When talking about Osteria Mozza, there aren't any nasty rumors to put to rest nor much criticism at all, really. I was ready to drink the Kool-Aid before the long anticipated restaurant finally opened, and now I've swilled and chugged.
First off, let me state for the record that Marissa is a VERY good friend for giving us her Wednesday night reservation as a wedding anniversary present. (She also tried to pre-arrange another gift for us there that didn't work out due to a staff snafu, but for both gestures she deserves a major thank you.) She's been there more than anyone save for the two major restaurant critics in town, yet if I were her I'd hoard any chance to go back.
As Marissa pointed out, the well-organized menu with its four main sections (antipasti, mozzarella bar, primi and secondi, plus contorni and dessert) is like the best of Nancy meets the best of Mario. The mozzarella bar is clearly Nancy's domain, from which she oversees the bins of latticini freschi and a dizzying number of accompaniments. The majority of the antipasti and mozzarella menu section offerings are focused on seasonal ingredients and the whole farmers' market thing, but make no mistake -- pig trotters and testa make an appearance. Ah, the hand of Mario becomes apparent.
All items are under the $30 mark, which nearly feels damn well charitable in this restaurant market. But don't worry -- there are plenty of things to spend money on. And note that the pasta portions border on the skimpy side.
Tender octopus pieces remind me of the incredible stuff we had at Babbo a couple years ago, but I prefer like the delicate sweetness that rings through the lemony bed of celery, potatoes and chives to the pepper medley served on Waverly Place. The affetati misti showcase Papa Armandino's handiwork, including magically melting lardo, but the gnocchi fritti side falls flat. In the world of fried savory dough, I'd rather have sopapillas slathered with honey in New Mexico. The delicious crusty bread works great enough.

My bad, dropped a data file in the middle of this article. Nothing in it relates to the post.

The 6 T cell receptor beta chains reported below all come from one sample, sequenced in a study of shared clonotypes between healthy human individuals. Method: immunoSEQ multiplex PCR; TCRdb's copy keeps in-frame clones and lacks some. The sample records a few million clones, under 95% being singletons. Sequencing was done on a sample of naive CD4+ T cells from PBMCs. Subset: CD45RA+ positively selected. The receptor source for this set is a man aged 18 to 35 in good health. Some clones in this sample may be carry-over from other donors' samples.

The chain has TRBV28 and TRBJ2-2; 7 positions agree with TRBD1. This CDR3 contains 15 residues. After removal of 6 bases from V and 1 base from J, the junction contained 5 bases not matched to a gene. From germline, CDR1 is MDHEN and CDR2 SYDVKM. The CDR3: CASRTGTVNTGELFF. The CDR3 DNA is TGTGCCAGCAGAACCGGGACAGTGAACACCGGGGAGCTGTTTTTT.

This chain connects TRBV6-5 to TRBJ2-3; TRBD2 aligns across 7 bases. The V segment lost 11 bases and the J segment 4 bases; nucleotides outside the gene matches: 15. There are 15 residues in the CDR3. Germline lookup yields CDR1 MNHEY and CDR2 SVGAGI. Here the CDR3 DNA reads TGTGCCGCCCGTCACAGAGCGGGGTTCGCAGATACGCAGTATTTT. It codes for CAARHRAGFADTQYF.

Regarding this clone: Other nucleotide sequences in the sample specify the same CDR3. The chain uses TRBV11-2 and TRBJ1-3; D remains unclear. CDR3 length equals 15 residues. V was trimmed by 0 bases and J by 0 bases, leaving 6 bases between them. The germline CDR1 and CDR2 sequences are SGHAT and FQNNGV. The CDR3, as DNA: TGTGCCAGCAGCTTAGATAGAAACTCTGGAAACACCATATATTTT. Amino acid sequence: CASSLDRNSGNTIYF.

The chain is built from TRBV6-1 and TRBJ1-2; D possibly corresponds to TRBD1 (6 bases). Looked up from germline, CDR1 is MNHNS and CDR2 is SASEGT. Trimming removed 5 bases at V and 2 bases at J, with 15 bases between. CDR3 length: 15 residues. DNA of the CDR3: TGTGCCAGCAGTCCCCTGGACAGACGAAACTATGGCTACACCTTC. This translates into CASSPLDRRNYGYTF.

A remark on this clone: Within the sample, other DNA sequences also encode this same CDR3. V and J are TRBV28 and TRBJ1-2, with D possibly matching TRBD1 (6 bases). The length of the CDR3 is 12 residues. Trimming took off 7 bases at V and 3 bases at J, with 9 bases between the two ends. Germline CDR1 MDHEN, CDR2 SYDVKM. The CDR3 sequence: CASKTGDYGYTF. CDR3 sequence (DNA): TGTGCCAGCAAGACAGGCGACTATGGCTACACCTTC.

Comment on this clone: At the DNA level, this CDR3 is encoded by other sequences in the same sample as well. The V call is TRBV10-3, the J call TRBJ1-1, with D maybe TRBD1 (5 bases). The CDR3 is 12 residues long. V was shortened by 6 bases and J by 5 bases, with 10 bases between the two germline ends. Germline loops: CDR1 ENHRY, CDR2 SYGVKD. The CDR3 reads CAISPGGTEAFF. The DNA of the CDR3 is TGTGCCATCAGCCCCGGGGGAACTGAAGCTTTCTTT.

The quasi-open faced sandwiches are the real show stoppers.
Burratta Burricotti topped with currants, pine nuts, bread crumbs and braised artichokes is definitely best eaten before the hot little number with bacon, escarole and carmelized shallots. The only bummer is the first one is gone so fast. There's some disagreement about the second item, and while the crisp bacon is really intense, I still love the smoky/slightly bitter combo of ingredients.
Pasta offerings stick a few classics. No beef cheek ravioli or other complicated items here. Or so it seems. Ask the waiter and you'll get a ton of information about what's what, and the image of the food's simplicity evaporates. (This is one seriously well trained and informed staff.) For instance, the menu says "Agnolotti, burro e salvia." All it takes it one simple question to learn the pillowy wonders are stuffed with a mixture of veal, salami, and a couple other meats, and the garganelle al ragù contains some homemade fennel sausage. Ah, so that helps explain its incredible lingering depth.
Of all the desserts, rosemary fritters with olive oil gelato -- a slightly savory, herb-based concoction -- beckons the loudest. I haven't had gelato this creamy and subtle since Grom in New York; I'd gladly eat the cakes' soft crumbling texture again for breakfast the next day. The elegant rosemary brittle ribbon that joins the two components could have been made by a former Chihuly disciple who abandoned the glass trade to work in pastry.
My two biggest -- and essentially major only -- criticisms: 1) it's fuh-reeeezing in there, and 2) pleasant dinner music The Who doth not make. I know Mario likes to rock out with his er, smock out. And while the White Stripes and R.E.M. are fine (though the selection of the latter was, alas, later dull Warner Bros. material), Roger Daltrey's screaming pitch doesn't make me feel good. So by extension the strains of "Won't Get Fooled Again" don't help people look prettier, the wall colors more complimentary, the sauces taste any richer or the charcuterie more luscious.
We'll be headed to the lively mozzarella bar counter next time. Those deluxe sheets of burnished marble look like half of Carrara's export for the year was earmarked for Mozza's dining surfaces. It's the best vantage point from which to watch the action taking place beneath the double height ceilings (the mezzanine level from the previous occupant was removed), dark woods, pin-spot lighting and soft glowing pendant fixtures. Plus no one has to sit with his back to the restaurant facing the Mobil station across the street (sorry, H).
Osteria Mozza's got that fabulous busy urban restaurant buzz, and believe you me, there are no signs of it fading any time soon.
6602 Melrose Avenue
Los Angeles, CA 90038
323.297.0100 (good luck with that!)